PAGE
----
Editorial: Health Care in Times of Crisis
The ongoing conflict in South Sudan has exacerbated the acute health needs of the people in the country. Prior to the events of December 15th, the world’s newest nation struggled with some of the worst health indicators in the world – low immunization rates, high disease morbidity burden, and the world’s worst maternal mortality rate. Now, the ongoing conflict has brought additional complications.
Since the beginning of the conflict, more than 720,000 people in South Sudan have been displaced from their homes. More than 74,000 have sought refuge on a UN base, but 8 of 9 people displaced are largely outside these safe havens, seeking shelter in neighbouring countries, with nearby relatives, or most commonly in the open wilderness.
Providing health services to displaced and mobile communities is a challenge, and coordinating responses is of utmost importance. Emergencies like South Sudan’s require humanitarian surge response – vaccination campaigns, mobile clinics, increased disease surveillance – all complicated by access of insecurity and inaccessibility.
In order to reach those most vulnerable, the MoH and humanitarian organizations have targeted interventions to reduce morbidity and mortality. There have been several measles campaigns in response to outbreaks in UN camps in Juba and Bor. Reproductive health units are being established to treat both women and men, as well as provide services for victims of gender based violence, which often surges during times of violence and displacement. Efforts are being made to assure that displaced patients on HIV or TB treatment can access their drug regimens, as disruption can have serious health consequences.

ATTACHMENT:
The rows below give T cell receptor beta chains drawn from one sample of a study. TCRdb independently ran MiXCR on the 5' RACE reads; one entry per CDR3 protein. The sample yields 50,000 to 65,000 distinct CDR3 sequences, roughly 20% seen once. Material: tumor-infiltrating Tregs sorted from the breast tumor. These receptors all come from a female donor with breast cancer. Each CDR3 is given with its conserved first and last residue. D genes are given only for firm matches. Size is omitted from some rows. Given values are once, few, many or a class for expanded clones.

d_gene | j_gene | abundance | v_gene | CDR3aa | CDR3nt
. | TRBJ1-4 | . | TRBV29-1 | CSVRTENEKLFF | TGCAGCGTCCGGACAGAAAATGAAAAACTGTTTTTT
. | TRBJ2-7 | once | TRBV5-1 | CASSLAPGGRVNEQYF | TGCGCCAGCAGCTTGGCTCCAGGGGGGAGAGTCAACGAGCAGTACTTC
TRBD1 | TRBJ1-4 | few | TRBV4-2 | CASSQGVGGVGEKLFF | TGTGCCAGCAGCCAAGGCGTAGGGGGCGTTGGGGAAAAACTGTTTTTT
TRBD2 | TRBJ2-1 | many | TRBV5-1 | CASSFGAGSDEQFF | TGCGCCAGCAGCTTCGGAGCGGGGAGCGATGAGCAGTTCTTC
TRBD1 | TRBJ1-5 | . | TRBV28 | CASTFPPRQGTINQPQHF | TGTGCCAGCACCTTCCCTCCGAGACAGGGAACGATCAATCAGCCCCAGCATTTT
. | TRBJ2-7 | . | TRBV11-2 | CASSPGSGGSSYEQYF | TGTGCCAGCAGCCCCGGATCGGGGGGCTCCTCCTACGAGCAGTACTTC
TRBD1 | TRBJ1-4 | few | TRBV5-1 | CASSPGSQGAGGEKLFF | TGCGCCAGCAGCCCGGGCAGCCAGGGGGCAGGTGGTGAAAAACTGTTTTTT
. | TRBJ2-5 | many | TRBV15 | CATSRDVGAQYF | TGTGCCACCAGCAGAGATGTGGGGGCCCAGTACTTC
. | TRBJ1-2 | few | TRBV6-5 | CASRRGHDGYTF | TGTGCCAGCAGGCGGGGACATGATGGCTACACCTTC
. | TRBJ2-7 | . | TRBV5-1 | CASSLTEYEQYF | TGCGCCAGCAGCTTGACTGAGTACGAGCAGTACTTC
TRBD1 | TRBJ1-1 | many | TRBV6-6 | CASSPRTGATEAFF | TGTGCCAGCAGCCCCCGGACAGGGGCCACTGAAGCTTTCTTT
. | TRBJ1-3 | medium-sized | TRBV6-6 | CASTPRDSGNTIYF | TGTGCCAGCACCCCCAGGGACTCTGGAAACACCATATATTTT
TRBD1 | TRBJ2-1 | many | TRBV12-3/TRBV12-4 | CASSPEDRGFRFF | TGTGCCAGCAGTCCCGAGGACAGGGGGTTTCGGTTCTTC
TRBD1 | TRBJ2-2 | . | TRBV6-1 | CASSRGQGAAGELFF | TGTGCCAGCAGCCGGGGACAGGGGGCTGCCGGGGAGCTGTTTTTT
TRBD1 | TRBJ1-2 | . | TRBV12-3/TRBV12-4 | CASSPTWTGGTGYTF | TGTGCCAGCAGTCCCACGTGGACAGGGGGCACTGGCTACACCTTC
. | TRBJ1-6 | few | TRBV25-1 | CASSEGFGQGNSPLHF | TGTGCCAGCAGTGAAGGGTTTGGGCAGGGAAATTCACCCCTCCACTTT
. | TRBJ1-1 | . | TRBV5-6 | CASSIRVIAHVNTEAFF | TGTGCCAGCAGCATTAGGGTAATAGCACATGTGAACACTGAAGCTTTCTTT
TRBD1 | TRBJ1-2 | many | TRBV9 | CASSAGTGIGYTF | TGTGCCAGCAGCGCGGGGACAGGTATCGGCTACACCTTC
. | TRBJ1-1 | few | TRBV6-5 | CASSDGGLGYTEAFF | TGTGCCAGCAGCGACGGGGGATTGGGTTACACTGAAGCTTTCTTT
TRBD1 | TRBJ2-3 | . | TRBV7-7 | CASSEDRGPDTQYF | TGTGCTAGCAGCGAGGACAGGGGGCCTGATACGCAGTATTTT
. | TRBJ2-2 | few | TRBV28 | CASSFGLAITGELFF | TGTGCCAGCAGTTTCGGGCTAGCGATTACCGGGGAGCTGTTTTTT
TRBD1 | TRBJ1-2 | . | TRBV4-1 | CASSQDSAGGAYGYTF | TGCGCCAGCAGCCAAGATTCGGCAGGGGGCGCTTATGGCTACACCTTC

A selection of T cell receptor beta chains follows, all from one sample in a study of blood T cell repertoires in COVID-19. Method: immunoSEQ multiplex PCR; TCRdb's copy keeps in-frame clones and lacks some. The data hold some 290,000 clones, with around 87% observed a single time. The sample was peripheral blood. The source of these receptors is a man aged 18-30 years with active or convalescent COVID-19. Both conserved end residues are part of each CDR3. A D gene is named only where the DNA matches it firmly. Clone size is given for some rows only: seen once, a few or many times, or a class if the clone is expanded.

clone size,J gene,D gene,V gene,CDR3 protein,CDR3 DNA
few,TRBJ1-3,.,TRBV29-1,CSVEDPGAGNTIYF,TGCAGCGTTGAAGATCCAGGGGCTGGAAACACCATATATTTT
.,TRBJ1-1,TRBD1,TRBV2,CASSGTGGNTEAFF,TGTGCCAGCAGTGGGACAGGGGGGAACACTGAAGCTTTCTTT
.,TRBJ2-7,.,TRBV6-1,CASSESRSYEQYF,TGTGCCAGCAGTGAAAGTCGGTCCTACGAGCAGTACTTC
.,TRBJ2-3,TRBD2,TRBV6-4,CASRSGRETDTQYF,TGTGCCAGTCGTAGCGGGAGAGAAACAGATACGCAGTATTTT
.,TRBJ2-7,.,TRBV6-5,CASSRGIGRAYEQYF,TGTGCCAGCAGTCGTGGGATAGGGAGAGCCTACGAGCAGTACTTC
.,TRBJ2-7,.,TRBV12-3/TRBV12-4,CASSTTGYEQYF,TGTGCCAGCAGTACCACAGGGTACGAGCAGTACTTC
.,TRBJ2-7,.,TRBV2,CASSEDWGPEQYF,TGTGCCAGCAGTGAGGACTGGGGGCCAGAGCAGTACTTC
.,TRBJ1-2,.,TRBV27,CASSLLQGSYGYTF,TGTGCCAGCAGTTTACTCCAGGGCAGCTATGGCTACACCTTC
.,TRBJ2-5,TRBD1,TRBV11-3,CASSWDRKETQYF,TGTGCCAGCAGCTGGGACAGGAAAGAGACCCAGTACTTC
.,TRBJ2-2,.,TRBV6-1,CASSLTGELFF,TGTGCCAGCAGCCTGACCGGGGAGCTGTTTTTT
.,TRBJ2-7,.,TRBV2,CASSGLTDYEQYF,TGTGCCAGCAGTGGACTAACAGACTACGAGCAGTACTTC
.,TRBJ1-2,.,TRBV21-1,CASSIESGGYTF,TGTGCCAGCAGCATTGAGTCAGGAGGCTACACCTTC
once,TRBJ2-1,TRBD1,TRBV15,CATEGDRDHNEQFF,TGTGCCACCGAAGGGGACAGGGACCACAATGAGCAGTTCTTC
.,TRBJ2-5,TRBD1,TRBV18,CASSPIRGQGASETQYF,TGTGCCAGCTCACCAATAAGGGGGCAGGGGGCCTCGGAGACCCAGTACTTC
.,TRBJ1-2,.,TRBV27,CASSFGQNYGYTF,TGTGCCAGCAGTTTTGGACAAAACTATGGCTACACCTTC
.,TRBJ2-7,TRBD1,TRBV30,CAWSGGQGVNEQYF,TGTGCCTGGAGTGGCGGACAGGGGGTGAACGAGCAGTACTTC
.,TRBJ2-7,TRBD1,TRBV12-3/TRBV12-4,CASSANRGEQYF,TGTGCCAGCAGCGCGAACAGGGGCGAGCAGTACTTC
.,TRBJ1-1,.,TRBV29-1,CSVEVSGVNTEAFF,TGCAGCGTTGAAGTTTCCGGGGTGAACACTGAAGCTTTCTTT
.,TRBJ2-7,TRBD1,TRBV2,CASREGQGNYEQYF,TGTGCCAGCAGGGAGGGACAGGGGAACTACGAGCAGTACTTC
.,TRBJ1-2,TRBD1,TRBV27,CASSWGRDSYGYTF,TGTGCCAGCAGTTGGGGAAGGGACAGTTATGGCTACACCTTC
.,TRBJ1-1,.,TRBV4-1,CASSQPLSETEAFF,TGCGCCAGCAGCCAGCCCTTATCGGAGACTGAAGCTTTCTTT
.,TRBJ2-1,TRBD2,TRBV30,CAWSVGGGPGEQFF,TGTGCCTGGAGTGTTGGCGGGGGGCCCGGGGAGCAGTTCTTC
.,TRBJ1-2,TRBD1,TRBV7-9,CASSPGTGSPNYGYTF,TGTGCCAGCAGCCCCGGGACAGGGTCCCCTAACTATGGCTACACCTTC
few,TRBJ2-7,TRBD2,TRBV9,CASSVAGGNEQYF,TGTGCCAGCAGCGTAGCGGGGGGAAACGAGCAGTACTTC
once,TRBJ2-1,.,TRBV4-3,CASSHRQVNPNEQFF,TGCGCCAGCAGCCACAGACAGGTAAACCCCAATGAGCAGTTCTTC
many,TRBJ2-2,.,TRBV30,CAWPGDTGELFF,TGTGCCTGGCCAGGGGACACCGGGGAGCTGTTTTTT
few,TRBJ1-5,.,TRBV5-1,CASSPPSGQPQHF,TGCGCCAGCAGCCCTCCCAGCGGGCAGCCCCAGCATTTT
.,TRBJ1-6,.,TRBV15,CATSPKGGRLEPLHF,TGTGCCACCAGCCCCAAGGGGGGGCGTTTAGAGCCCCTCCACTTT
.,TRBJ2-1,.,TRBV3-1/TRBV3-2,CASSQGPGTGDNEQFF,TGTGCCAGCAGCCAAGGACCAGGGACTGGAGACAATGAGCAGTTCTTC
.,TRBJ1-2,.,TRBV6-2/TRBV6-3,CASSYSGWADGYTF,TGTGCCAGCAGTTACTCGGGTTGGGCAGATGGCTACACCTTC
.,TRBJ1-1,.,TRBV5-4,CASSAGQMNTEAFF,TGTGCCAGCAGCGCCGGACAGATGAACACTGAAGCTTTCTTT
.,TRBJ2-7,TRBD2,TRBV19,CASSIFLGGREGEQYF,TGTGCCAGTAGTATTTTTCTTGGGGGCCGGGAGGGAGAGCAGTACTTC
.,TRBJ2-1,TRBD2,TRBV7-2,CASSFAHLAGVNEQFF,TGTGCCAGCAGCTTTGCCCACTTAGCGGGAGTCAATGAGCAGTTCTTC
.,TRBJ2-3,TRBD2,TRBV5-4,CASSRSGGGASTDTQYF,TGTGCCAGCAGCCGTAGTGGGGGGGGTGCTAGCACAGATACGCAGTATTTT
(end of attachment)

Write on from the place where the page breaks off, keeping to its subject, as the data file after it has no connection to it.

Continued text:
Unfortunately, there are thousands of people in need who are still unreachable. Surgical capacity is limited in South Sudan, and active conflict over the past two months has often displaced the precious few medical staff from where they are needed most. Several organizations have reported staff fleeing violence with supplies into the bush in order to continue to treat patients. Despite ongoing efforts, without access to those desperately in need, treatable ailments like malaria, dehydration, wound complications and respiratory infections will cause unnecessary death.
Recognizing the severity and urgency of the situation, on February 11th, the UN Emergency Coordinator, Valerie Amos, announced that the UN had elevated South Sudan to a Level 3 Emergency. This will increase resources available to South Sudan for the response, including in health, in order to further the reach of humanitarian activities.
The UN cluster system coordinates response efforts in the main sectors of humanitarian action. With the shift to Level 3 Emergency status, the clusters will have more resources at their disposal, which will hopefully result in improved coordination and swift, efficient responses to the ongoing emergency.
While the crisis has affected much of South Sudan, about two-thirds of the country is operating at or near normal levels. Health partners are continuing to deliver static health services where they are able, and building the national systems. Strengthening the overall health system assists current and future emergency responses by providing a stronger base from which to respond.